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Tax system needs a revamp.

Over the years, governments of various persuasions have claimed that they are 'small business-friendly' because of the tax advantages they have introduced for small firms.

This is true, but only to a limited extent - limited company, that is.

While the tax burden for limited companies has steadily fallen, and for small incorporated companies, the self-employed are still paying tax at 23% or 40%.

Governments need to understand the difference between unincorporated businesses (sole traders, partnerships and the self-employed) and incorporated firms (limited liability companies) because there is little evidence that they understand the different tax schemes that currently exist.

The self-employed are not the huge wage earners commonly perceived by many people. According to Inland Revenue statistics, the average income from self-employment is not much more than pounds 12,000 a year, while average earnings from employment are over pounds 18,000 a year.

This is why the whole tax system should be revamped to make the situation more favourable for the majority of small businesses, that is those that operate outside limited company status.

Reducing tax rates for companies potentially only benefits around 30% of businesses operating in UK, leaving the majority of small enterprises out of the equation.

Most individuals setting up in business are self-employed, not incorporated and there has been a growing trend towards homeworking and teleworking. But they have no legal status of their own.

What happens is that individuals set up businesses offering their services for employment. This works very well until the State alters that status. The individual is then forced to take on the state to reverse that decision.

The onus should be reversed in that there should be a clearly registered intent to be self-employed, but then within a given timespan and on specific issues the State would have a right to challenge that status.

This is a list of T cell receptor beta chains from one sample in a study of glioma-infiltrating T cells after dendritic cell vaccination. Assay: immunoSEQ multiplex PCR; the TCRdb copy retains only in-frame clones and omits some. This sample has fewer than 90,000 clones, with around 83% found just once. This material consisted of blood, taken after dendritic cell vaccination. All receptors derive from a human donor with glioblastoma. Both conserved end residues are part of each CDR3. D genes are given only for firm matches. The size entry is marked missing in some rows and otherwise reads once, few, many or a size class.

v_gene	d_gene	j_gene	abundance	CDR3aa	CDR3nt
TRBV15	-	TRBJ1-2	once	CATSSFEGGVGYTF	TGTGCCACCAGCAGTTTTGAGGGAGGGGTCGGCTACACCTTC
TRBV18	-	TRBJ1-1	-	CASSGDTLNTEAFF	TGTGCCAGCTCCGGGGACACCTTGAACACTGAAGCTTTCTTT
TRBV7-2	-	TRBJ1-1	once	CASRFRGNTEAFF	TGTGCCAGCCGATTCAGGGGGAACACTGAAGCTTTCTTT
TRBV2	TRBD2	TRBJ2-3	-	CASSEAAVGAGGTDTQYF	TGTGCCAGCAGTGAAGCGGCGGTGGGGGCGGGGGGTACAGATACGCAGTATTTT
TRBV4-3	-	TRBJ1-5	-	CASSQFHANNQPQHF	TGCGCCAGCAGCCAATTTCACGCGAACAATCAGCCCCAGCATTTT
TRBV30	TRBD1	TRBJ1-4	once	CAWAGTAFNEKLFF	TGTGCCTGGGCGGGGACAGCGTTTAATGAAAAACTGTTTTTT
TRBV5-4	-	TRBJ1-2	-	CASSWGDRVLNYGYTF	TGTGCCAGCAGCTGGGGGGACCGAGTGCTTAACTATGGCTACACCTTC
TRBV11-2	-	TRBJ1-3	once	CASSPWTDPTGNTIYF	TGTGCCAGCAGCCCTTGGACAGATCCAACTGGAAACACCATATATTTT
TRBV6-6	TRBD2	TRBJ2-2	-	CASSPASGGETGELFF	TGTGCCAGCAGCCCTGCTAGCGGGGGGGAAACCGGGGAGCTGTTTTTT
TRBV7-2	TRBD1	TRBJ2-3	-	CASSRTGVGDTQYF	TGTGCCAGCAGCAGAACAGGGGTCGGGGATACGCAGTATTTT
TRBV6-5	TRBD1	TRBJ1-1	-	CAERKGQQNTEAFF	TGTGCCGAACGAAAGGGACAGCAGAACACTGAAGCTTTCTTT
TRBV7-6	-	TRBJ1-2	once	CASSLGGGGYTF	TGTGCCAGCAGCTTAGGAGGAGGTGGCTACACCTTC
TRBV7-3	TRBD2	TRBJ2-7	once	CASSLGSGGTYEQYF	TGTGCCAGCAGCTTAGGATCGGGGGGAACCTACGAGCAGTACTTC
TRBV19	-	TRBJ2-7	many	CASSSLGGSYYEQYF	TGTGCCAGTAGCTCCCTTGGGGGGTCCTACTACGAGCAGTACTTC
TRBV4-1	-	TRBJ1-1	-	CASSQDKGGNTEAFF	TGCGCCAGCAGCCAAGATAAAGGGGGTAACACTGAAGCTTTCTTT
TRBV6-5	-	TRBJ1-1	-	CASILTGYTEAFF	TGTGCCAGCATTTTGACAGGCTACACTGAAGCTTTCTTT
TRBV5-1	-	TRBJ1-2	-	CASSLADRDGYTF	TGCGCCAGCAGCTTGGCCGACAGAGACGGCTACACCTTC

Repeated - and oft-failed - attempts by the State to tackle any abuses have only tinkered piecemeal with the issues involved. The IR35 rules and the provisions of the Construction Industry Scheme are two recent examples.

IR35 is an attempt to clamp down on personal service companies. These companies are a well-trodden path for entrepreneurs. Individuals undertake contracts and hire themselves out through their own service company.

The company then issues bills for the work undertaken and receives the money without deductions. This enables individuals to manage their own tax affairs and to pay themselves dividends from the company's profits.

Such companies are especially common in the IT sector. It is a surprise the government targeted such companies as it professed to support the 'knowledge-based economy' and its industries.

The Construction Industry Scheme is another example: under CIS, 'contractors' are required to inspect certificates from the Inland Revenue before they can settle invoices.

This scheme is tantamount to a license to trade, due to the Revenue's view of large construction firms as those with satisfactory tax records compared to its distrust of small businesses.

The scheme restricts the availability of tax exemption certificates to applicants with a certain turnover threshold, and subject to having paid all their taxes on time over the previous three year period.

The bureaucracy surrounding the scheme is also heavy and unfair to small businesses. Small construction businesses are issued with a CIS6 certificate that has to be produced in person to customers, which can mean huge amounts of travel being undertaken, whilst large construction firms do not have to perform a similar task with their CIS5 certificates.

The point is that small businesses, from the tax system to regulation, really do need to be treated differently if they are going to be the 'engine room of the economy' that we all expect them to be.
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Copyright 2004 Gale, Cengage Learning. All rights reserved.

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Title Annotation:Business
Publication:Western Mail (Cardiff, Wales)
Date:Jun 30, 2004
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